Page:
# TeX font hierarchies.

```   From: karl@cs.umb.edu (Karl Berry)

I don't think any one scheme will suffice at all sites.  (Clearly some
schemes are worse than others, on the other hand.)  Personally, I have
top-level directories named for the typeface family, e.g., `cm' and
`euler' or sometimes foundry (`adobe').  Then I put the font files under
there, since I don't have to support very many devices.  This makes
maintenance very easy (according to my way of thinking, I realize other
people think differently).  No one mentioned that alternative at all
(unless I missed it).

Instead, I believe drivers should not care what the names of the
directories are; instead, they should search subdirectories
automatically, to (perhaps) N specified levels.  (You definitely don't
want to do it fully recursively, because the bottom level always has a
zillion files, which you don't want to look at to discover they're not
directories.)  One of the Unix ports of TeX, web2c, does this for one
level now.  Then the installer can set up the directories however s/he
wants.

But this does not work if you have different devices, with different
mode_def parameters, but the same resolution, unless you have the name
of the device in your font file name.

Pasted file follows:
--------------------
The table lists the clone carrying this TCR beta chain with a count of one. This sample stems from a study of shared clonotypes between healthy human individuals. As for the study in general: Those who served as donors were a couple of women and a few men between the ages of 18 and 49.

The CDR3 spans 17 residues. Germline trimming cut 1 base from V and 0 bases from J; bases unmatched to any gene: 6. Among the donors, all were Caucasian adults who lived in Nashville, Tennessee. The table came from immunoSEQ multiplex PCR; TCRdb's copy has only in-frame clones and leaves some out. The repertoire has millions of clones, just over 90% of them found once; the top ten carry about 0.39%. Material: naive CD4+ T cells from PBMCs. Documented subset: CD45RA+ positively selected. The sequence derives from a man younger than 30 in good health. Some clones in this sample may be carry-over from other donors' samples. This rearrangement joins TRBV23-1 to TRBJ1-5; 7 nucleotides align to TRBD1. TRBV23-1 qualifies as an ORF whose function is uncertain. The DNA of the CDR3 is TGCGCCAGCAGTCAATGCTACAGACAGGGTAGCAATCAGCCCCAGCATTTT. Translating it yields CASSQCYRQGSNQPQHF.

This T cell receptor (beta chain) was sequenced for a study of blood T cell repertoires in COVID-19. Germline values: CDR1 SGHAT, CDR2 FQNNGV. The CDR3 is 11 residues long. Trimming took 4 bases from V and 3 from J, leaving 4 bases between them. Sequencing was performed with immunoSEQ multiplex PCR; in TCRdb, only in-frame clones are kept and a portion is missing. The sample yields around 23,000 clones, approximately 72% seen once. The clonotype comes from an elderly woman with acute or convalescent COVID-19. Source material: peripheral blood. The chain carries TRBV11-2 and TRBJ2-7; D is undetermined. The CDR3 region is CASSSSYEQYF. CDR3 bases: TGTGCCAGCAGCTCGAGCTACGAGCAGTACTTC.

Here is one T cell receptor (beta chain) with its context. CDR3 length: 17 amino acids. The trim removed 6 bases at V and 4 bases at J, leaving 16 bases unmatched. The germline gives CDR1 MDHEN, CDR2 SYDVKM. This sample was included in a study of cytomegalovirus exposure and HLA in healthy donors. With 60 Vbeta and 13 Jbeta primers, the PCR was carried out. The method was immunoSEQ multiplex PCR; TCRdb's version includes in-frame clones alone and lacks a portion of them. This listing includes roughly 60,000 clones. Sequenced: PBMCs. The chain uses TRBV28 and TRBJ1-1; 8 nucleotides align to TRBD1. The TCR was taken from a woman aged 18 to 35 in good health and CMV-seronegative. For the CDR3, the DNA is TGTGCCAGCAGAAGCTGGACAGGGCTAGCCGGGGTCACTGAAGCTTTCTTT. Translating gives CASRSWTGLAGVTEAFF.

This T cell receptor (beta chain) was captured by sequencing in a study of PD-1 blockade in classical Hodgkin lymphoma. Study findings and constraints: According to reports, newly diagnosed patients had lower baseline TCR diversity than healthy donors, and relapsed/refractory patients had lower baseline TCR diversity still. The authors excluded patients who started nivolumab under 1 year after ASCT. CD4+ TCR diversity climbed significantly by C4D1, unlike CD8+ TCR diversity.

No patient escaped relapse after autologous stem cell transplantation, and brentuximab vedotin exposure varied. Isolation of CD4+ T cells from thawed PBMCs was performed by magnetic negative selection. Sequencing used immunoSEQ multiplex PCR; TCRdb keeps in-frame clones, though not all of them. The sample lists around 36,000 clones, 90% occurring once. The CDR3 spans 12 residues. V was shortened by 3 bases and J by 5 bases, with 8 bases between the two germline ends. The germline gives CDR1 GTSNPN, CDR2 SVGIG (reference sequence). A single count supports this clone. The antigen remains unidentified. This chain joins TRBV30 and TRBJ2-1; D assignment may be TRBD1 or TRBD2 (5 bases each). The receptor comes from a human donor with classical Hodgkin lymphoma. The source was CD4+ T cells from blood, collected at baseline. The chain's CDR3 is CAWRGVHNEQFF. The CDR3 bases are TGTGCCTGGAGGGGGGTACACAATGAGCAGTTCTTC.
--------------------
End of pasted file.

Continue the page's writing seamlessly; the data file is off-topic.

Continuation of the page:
Let me state the three guiding principles that led to my proposal:

1. In a Metafont run, I specify three fundamentally different
parameters:

- the font
- the output device
- the magnification factor

Therefore I propose that the structure of the .pk directories
reflect this.  Don't forget that the majority of all users are not
experts, and having the same structure on all levels is easier to
understand.

Since it is not possible to mix .pk files for different output
devices, it seems the easiest way to have different directories for
them.

2. I think that the prevailing convention of using

<font name>.<resolution times magnification>

as a .pk file name is inferior to using

<font name>.<magnification>

on the simple grounds that a given font specification in a TeX run
always maps to the same font file name in the latter convention,
irregardless of the output device.  Again, I think it is easier to
understand for a non-expert.

3. Since we have only 8+3 characters in an MS-DOS file name
one has to put part of information into the directory names.

Now, I hadn't thought before of putting different foundries into
different directories, but I find it very reasonable.

Finally, I think we should try to get rid of those drivers that assume
fixed directory structures or file names, and that do not support
font substitution.

(And, of course, we need them to conform to one standard for \special